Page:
A woman who almost lost life insurance money when her husband’s death was ruled a suicide has filed a $50,000 legal claim against Spokane County Coroner Dexter Amend.
The suicide diagnosis, which Amend later changed, humiliated Carol Weltz and her four children and added to their grief and sorrow, the claim says.
“I argued with him day after day over a period of weeks,” said Weltz.
Weltz’s husband, Stephen, died May 12 after he went out drinking. He’d used drugs and alcohol periodically for years but had been clean for four months.
Before toxicology tests were complete, Amend said the 36-year-old man committed suicide by overdosing on cocaine and heroin.
Amend later changed his diagnosis to accidental death when test results showed low levels of anti-depressants, alcohol and morphine - a byproduct of heroin - but no lethal amounts. Weltz took anti-depressants daily by prescription, his wife said.
American Income Life Insurance denied Carol Weltz $2,000 in benefits because the death initially was ruled a suicide.
Weltz called Amend repeatedly because she didn’t believe her husband killed himself. She didn’t know how to explain the decision to her children, ages 9 to 17.
Weltz, 34, said Amend told her, “You just tell your kids he’s dead and it’s a part of life. You don’t need to explain anything to them.”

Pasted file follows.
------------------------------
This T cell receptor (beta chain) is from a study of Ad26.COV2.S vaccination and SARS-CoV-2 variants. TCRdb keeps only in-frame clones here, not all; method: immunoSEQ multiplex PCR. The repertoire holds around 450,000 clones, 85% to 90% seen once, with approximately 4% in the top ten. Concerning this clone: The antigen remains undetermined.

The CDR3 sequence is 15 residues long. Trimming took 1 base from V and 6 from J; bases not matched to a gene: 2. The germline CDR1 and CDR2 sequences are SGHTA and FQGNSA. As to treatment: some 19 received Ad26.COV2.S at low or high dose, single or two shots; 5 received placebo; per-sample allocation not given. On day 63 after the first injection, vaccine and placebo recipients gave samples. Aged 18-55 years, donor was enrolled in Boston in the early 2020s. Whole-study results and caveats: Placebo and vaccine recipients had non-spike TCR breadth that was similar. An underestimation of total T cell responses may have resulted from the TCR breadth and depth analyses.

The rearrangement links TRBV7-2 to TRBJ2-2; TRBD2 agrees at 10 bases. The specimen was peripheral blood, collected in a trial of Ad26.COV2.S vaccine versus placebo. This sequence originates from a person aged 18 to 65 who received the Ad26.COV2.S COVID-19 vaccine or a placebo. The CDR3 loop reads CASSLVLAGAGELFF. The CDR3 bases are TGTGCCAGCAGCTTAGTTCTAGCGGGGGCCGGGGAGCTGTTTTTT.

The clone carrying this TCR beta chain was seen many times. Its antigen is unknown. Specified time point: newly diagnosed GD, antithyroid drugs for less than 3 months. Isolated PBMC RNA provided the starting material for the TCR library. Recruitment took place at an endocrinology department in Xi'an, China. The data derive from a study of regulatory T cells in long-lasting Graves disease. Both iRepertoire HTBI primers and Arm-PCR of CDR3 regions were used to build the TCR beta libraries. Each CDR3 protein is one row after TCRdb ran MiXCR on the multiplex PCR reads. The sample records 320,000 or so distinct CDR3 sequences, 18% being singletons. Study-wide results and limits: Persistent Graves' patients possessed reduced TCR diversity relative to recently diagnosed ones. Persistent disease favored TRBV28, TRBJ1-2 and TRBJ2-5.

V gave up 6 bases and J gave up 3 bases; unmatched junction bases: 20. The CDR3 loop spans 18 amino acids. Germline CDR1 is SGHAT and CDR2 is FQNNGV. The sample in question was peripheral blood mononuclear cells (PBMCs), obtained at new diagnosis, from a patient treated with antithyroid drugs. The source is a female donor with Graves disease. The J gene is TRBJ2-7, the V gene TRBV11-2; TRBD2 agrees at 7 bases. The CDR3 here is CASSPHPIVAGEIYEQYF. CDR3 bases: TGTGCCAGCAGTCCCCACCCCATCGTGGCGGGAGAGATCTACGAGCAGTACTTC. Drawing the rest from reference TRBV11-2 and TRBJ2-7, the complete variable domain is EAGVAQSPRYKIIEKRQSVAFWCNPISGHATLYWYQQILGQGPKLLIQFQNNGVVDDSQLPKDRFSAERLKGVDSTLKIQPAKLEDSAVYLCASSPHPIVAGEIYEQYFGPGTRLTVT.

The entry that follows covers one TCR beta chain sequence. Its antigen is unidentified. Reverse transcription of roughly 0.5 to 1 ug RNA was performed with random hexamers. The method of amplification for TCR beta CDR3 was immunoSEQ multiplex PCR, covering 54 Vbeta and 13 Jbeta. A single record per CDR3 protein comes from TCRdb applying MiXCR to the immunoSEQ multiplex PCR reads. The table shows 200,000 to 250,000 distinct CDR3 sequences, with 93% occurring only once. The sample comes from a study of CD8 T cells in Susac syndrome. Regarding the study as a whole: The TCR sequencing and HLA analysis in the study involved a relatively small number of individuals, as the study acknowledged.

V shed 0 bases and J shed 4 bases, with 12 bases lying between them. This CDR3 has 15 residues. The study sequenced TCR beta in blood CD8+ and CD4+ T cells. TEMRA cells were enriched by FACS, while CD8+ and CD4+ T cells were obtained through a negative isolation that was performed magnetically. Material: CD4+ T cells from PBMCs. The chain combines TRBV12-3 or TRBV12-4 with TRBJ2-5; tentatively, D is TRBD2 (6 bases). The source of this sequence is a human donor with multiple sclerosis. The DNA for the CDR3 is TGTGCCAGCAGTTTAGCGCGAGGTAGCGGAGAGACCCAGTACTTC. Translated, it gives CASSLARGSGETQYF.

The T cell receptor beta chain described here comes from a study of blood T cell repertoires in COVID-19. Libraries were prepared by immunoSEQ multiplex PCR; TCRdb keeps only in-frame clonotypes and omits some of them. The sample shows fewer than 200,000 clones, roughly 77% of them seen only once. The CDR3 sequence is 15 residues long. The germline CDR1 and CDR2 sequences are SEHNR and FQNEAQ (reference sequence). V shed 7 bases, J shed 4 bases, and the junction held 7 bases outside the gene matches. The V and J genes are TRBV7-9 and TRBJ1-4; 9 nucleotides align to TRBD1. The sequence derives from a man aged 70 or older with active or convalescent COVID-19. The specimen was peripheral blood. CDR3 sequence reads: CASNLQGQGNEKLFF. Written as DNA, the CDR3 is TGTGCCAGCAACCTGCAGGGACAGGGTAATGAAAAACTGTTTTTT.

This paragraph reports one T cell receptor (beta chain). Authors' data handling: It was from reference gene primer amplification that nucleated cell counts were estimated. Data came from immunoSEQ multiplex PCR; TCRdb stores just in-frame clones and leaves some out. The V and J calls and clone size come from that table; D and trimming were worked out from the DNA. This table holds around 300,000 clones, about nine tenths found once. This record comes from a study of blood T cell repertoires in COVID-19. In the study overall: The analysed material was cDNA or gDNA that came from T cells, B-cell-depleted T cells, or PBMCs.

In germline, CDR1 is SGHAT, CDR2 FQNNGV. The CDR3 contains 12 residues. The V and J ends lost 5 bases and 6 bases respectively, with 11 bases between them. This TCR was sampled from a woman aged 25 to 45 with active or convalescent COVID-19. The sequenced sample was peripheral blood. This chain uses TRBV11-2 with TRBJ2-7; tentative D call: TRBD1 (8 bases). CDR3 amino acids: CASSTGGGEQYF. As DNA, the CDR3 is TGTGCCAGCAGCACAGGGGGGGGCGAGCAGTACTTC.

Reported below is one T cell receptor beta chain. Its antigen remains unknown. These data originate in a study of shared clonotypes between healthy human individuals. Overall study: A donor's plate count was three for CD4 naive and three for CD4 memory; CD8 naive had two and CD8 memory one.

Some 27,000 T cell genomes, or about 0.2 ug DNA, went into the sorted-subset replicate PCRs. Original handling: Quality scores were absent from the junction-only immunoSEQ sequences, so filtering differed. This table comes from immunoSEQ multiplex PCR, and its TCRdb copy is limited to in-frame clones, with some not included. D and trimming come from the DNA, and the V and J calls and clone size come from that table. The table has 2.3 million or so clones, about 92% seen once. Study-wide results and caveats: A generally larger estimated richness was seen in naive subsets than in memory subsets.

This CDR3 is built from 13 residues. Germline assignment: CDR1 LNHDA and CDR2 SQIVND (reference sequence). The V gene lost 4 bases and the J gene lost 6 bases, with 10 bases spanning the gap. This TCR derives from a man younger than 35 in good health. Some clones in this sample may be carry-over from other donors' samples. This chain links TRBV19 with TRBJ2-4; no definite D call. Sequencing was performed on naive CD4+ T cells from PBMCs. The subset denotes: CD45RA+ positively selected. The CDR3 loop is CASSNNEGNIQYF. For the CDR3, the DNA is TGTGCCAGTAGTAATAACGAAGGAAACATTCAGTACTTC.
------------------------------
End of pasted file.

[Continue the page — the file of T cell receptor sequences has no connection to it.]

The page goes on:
Weltz said she wanted to be honest with the children. “I told my kids he listed it as suicide, and I believe this man is wrong.”
The life insurance company paid the $2,000 after Amend changed the death certificate.
Weltz’s claim, filed last week, says Amend ruled the death a suicide based on speculation. It also says he intimidated and harassed Weltz.
Amend did not return two telephone calls to his answering service Tuesday. He and his office staff were in the process of moving to new quarters in the Spokane County Courthouse because county officials want his visitors to clear metal detectors.
Weltz’s claim adds to more than $4 million in legal claims and lawsuits filed against Amend since he took office in January 1995. Several were filed by families who are angry with how he handled a relative’s death.
“This man is devastating people’s lives and he needs to be stopped,” Weltz said.
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